Jeff Green | Jul 31, 2008
Editorial - July 31, 2008
Back toHomeEditorial - July 31, 2008 Democracy in Action - Part 2Editorial by Jeff Green
Last Saturday the Bedford Mining Alert (BMA) held its annual meeting.
The nine year old group was founded by people who were unlucky enough to be part of the 2% of landowners in Ontario who do not own their own mining rights and happened to have found their land staked and claimed by a graphite exploration company called Graphite Mountain. This shattered the peace they had been seeking when they purchased their rural properties and turned them into political activists.
The threat to their well being from Graphite Mountain has abated, although their properties are still available for staking. There is currently no way for this to be changed, under the Mining Act of Ontario.
The Mining Act has been the target of the Bedford Mining Alert since the group came into being, and the government of Ontario has been the main target of the group’s political activism.
At their latest annual meeting, there were politicians from two of the three major parties in Ontario in attendance. Local MPP Randy Hillier was there, as was Peter Tabuns, MPP and Energy Critic for the NDP.
In the audience were several people with a lot of experience in dealing with the Ministry of Northern Development and Mines and with Mining Act reform.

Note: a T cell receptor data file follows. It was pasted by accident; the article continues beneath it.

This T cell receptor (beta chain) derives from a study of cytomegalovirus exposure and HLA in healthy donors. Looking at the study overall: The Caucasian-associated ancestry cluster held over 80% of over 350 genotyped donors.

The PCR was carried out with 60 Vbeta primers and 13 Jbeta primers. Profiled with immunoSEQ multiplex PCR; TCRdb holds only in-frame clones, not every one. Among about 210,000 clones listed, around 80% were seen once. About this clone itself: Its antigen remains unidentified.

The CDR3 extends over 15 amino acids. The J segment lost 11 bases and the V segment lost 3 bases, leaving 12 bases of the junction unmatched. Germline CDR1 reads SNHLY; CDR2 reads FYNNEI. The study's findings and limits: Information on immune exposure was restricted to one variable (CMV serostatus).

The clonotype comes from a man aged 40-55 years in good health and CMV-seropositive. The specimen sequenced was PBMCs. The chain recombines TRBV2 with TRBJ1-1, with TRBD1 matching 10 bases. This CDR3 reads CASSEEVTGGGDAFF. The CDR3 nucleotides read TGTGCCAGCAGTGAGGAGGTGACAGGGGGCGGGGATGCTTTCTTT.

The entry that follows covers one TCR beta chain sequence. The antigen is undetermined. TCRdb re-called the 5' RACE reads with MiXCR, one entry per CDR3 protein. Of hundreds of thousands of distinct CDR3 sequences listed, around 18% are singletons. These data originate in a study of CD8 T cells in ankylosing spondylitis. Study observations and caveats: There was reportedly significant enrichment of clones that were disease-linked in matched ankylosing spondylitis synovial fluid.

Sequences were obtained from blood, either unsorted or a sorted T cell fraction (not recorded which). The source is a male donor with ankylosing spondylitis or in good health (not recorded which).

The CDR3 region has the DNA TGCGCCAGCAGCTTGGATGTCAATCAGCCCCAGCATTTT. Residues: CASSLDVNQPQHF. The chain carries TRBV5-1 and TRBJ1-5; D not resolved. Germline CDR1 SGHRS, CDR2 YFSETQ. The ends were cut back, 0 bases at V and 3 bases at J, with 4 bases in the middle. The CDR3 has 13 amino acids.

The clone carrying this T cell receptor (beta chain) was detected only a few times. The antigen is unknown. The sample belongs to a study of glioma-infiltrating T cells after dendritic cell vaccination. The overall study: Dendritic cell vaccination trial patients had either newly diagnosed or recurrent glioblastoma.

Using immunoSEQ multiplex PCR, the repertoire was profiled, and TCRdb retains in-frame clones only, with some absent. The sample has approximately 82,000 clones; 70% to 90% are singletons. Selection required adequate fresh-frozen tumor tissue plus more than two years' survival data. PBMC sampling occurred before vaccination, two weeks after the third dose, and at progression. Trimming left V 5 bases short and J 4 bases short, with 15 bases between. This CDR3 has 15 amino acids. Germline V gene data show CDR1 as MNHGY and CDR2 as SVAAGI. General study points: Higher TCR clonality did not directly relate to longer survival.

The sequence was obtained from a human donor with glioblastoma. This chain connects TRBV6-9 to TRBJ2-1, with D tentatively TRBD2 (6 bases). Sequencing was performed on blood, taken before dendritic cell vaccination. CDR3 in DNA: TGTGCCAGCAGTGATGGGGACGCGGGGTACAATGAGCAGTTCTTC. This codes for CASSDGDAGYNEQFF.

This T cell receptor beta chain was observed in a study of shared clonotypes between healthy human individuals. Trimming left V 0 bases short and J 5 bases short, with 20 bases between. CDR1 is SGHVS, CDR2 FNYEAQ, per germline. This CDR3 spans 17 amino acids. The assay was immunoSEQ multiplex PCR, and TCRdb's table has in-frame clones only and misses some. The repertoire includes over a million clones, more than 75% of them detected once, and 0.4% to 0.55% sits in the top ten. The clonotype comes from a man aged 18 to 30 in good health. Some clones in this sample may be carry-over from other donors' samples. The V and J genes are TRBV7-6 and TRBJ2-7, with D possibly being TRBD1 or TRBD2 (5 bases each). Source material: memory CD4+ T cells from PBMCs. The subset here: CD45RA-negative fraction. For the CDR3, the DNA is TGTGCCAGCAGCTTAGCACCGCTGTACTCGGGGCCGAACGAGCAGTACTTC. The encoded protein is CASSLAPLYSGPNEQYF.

It was a lively political gathering, with much debate, and disagreement between parties and individuals. You might say it was democracy in action.
The one thing missing from the meeting was a representative from the one political party that has the power to act.
Minister Gravelle of the Ministry of Northern Development and Mines was not available to attend the meeting, and he sent his regrets.
He did not send a representative, or a replacement; he just turned down the invitation. It would have been helpful for the government to send someone, not necessarily to debate with the others, but simply to explain where they are headed on this file.
However I noticed a young man sitting in the second row. He had a small digital camera, with a large memory card or perhaps several cards. He recorded the entire 2 hour meeting. He was not hiding himself in any way, and it appeared to me that he was a reporter (I thought perhaps there was another new newspaper coming into our region).
It turned out the man was not a reporter. He was recording the meeting for the “Liberal Caucus”. How the caucus is distinct from the government I don't quite know.
The point is, our government does not think that it is important to explain their policy directions in open forums, they do not want to submit themselves to public scrutiny, even in the context of a meeting like the AGM of the Bedford Mining Alert, which is not exactly a mob scene.
But they do want to know what is being said about them, and they do want to monitor the proceedings.
Democracy in action indeed.